Corn mazes are big business for small farms these days. With the advent of computer-aided design programs (and tractors guided by GPS), the tall green labyrinths have gotten exponentially more complex over the past few years. However, most farms still stick with the usual Halloween themes of ghosts, pumpkins, and broomstick-riding witches.

However, a recent NPR Weekend Edition found a Massachusetts corn maze with something a little more au courant. Mike’s Maze in Sunderland, Mass. has found a way to attract both candy-apple-clutching kids and and their organic-cider-swigging foodie parents alike, by making a maze in the shape of a toothy, mallet-wielding Julia Child, backed by a fully loaded knife rack. And that’s not all; according to the website, additional entertainments will include “a potato putting course, tomato trebuchet, potato cannons and anything else we can throw in, maybe even the kitchen sink.”

After all, Julia is hot these days: two years after her death at age 91, she’s got a memoir on The New York Times nonfiction bestseller list, (requires registration) while Nora Ephron is working on a screenplay based on Julie and Julia, Julie Powell’s blog-born tell-all about her year-long, gimlet-fueled (and butter-drenched) attempt to cook every recipe in Child’s classic Mastering the Art of French Cooking. But will the ghost of Julia be lurking, chef’s knife in hand, behind those rustling stalks, ready to fend off any attempts to make her over into a cuddly, oversized date-movie mascot?

Young palates, aged wines?

Derrick of An Obsession With Food wrote earlier this week that his blog was popular with the teen-n-tween crowd, according to Microsoft’s demographic analysis tool. “I’m skeptical that the next generation has so much passion for wine, homemade charcuterie, and fine dining,” he writes, doubting the accuracy of the tool (which predicts viewers’ demographics based on their search queries and Web page views).

While I’m inclined to agree that Derrick knows his readers better than an automated program could, it does seem like a lot of really young people are into food these days. Every time I blink there’s a new cookbook for kids on my desk, and grub-o-philic TV shows and books catering to college students (many of whom blog about food) seem to keep popping up. And just today, Slashfood reported that family-style restaurant chain Applebee’s has hired Food Network heartthrob Tyler Florence to develop some new menu items in a bid to increase the chain’s appeal among young folk.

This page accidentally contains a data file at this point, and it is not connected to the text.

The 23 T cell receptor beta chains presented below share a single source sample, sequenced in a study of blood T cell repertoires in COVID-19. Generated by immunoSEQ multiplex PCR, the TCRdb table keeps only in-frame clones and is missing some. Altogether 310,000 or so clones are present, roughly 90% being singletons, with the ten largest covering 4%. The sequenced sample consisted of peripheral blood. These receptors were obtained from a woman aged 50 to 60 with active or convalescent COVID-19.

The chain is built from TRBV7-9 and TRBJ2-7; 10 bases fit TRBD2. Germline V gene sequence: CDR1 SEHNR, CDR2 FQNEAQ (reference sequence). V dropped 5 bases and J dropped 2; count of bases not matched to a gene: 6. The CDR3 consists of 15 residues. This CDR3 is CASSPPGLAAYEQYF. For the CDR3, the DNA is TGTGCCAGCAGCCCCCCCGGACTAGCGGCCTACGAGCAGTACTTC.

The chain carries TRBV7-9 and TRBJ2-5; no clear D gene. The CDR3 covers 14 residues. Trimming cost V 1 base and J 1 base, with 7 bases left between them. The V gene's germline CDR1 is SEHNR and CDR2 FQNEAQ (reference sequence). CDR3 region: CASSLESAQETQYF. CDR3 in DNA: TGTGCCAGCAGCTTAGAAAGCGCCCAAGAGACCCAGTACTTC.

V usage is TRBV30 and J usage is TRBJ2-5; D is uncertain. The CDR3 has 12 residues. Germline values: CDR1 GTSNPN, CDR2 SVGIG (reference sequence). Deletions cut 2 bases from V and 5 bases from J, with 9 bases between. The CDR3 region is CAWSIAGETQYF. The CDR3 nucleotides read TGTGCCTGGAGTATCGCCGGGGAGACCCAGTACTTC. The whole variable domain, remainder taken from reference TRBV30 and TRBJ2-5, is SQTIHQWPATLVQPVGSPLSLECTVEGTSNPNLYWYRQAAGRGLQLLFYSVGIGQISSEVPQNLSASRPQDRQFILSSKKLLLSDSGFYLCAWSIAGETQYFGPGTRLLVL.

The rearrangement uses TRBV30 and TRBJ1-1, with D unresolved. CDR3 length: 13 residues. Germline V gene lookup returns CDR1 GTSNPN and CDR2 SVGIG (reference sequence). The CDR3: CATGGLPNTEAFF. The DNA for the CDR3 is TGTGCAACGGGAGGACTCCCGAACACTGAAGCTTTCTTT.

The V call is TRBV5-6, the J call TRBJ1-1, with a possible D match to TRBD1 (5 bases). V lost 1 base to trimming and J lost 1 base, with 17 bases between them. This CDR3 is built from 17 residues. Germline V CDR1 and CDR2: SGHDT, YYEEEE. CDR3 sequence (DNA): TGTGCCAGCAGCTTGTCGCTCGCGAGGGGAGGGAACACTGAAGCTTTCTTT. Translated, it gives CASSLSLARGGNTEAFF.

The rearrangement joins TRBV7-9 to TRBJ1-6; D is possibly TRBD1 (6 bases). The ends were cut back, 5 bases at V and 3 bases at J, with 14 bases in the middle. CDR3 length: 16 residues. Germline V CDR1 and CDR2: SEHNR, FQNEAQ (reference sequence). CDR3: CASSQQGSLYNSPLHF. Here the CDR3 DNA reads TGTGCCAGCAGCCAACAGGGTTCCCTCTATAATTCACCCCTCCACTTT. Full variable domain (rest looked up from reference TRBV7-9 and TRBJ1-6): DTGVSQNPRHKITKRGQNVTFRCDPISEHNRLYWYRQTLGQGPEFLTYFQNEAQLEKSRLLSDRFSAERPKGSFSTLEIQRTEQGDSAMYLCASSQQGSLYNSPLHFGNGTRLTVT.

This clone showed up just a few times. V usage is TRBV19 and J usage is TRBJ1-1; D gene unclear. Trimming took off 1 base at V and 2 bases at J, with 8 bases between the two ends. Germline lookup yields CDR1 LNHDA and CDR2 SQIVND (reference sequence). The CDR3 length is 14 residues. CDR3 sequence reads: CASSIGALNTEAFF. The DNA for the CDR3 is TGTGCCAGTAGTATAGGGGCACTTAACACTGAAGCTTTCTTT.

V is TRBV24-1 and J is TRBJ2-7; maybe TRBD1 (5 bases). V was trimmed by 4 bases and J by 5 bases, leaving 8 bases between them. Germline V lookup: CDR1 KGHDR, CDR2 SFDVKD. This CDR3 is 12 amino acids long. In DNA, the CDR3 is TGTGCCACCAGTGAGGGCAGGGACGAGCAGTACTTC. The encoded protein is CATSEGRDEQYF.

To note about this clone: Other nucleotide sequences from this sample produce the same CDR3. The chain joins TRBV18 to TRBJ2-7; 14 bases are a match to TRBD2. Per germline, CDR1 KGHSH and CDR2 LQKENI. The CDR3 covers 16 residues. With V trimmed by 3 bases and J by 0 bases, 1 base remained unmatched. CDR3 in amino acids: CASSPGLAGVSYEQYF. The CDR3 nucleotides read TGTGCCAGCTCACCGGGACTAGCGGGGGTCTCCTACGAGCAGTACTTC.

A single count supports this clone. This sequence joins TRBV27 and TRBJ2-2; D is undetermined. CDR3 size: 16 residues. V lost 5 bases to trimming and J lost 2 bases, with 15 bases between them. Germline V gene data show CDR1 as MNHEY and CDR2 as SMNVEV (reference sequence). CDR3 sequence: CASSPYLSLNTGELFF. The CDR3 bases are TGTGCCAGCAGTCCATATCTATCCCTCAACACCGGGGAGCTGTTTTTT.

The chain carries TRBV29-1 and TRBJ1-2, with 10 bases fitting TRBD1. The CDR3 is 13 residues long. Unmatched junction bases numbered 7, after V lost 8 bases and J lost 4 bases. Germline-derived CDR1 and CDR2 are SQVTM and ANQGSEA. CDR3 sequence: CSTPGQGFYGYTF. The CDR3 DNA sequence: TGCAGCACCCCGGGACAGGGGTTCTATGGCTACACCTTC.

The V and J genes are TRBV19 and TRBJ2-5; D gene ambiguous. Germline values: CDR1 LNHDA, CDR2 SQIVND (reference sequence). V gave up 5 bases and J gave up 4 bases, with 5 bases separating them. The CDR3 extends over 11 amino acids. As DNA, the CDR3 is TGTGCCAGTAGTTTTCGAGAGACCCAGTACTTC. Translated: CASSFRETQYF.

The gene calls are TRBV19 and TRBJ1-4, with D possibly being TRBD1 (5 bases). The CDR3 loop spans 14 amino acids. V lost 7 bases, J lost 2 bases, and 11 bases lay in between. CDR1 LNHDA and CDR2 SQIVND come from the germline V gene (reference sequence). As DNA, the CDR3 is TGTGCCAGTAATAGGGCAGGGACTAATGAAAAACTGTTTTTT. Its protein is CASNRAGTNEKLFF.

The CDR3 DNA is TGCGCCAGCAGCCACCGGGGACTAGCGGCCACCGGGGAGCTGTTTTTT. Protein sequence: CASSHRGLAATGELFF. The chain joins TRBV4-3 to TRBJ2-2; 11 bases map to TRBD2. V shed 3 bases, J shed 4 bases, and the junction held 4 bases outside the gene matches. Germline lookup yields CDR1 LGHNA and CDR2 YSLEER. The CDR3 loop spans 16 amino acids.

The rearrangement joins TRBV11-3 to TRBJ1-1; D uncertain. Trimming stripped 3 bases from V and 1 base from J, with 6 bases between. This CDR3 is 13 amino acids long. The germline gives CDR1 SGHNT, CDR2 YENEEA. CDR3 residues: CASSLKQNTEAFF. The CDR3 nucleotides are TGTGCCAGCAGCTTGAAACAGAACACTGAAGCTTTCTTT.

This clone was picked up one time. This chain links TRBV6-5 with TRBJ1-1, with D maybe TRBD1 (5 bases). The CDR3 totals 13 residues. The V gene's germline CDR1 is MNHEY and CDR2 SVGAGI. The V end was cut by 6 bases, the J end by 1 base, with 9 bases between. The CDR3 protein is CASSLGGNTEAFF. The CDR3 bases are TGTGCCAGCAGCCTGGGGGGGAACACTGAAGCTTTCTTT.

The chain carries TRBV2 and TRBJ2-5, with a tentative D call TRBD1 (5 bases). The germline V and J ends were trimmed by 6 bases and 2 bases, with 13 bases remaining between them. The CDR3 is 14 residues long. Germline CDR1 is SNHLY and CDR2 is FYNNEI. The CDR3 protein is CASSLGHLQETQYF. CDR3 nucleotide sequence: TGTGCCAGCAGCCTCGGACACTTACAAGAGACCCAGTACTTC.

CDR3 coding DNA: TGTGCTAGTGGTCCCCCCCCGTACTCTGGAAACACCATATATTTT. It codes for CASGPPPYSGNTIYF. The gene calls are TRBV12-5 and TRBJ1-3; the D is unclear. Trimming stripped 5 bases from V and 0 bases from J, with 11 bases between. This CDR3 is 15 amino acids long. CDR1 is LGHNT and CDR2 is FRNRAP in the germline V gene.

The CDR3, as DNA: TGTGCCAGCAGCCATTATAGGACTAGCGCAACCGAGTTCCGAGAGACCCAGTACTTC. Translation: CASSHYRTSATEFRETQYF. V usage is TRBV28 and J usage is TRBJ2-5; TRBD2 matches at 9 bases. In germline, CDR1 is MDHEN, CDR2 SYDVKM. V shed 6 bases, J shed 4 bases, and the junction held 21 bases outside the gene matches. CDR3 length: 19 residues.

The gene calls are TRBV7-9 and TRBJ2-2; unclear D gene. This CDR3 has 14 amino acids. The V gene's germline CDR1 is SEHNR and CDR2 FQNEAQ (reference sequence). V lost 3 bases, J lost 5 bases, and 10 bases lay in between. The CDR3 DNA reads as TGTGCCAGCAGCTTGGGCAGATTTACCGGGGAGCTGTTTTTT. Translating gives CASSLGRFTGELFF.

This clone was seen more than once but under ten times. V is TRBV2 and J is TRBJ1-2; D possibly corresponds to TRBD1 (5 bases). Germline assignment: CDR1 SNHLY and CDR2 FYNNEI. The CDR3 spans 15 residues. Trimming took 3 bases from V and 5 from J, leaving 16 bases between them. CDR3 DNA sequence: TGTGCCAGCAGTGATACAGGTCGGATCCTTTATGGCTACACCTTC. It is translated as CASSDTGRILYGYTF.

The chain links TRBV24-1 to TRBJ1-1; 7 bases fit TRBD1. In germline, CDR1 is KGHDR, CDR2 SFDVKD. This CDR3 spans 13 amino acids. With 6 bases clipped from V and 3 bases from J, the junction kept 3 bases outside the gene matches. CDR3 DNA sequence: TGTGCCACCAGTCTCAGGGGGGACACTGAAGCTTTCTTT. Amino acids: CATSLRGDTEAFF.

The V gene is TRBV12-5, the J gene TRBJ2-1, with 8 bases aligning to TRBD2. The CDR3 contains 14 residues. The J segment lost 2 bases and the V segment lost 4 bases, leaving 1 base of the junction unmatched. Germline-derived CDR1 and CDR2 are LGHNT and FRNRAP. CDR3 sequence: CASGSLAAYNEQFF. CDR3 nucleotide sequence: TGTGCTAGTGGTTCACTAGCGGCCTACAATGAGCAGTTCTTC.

Maybe Derrick is right that youthful ‘hounds are into different types of chow than their more seasoned counterparts (i.e. maybe the youngsters place less emphasis on traditional “fine dining”). But then there’s apparently a growing number of sommeliers who started developing their oenophilia when they were well underage. Is there really a lurking under-18 crowd in OWF’s readership?

What about here—any teenage CHOW fans out there?

Killer chips

The chemical acrylamide, a “probable carcinogen,” has been found in potato chips, and the news is disturbing enough to make food science writer Robert L. Wolke swear off the snacks for good.

“I love potato chips,” writes Wolke in The Washington Post. “Doesn’t everyone? But I have just thrown away half a bag of them, and I intend to buy no more.”

According to Wolke, acrylamide is created by chemical reactions that occur during the cooking process when foods with starches and proteins are heated. The amount of the chemical produced varies depending on cooking time, temperature, and other factors.

Although the word is out on what level of acrylamide consumption is hazardous, Wolke is switching from chips to nuts, just to be safe:

But why did I swear off potato chips, when the jury has barely begun to consider the hazards of acrylamide at potato-chip consumption levels? When no safe maximum level of acrylamide in human foods has been determined? Well, it’s a lot easier to quit potato chips than to quit smoking, and there are many alternative salty crunchy-munchies that can accompany my cocktail without endangering my health —at least not so far as has been discovered. So I switched to peanuts. Will their time come?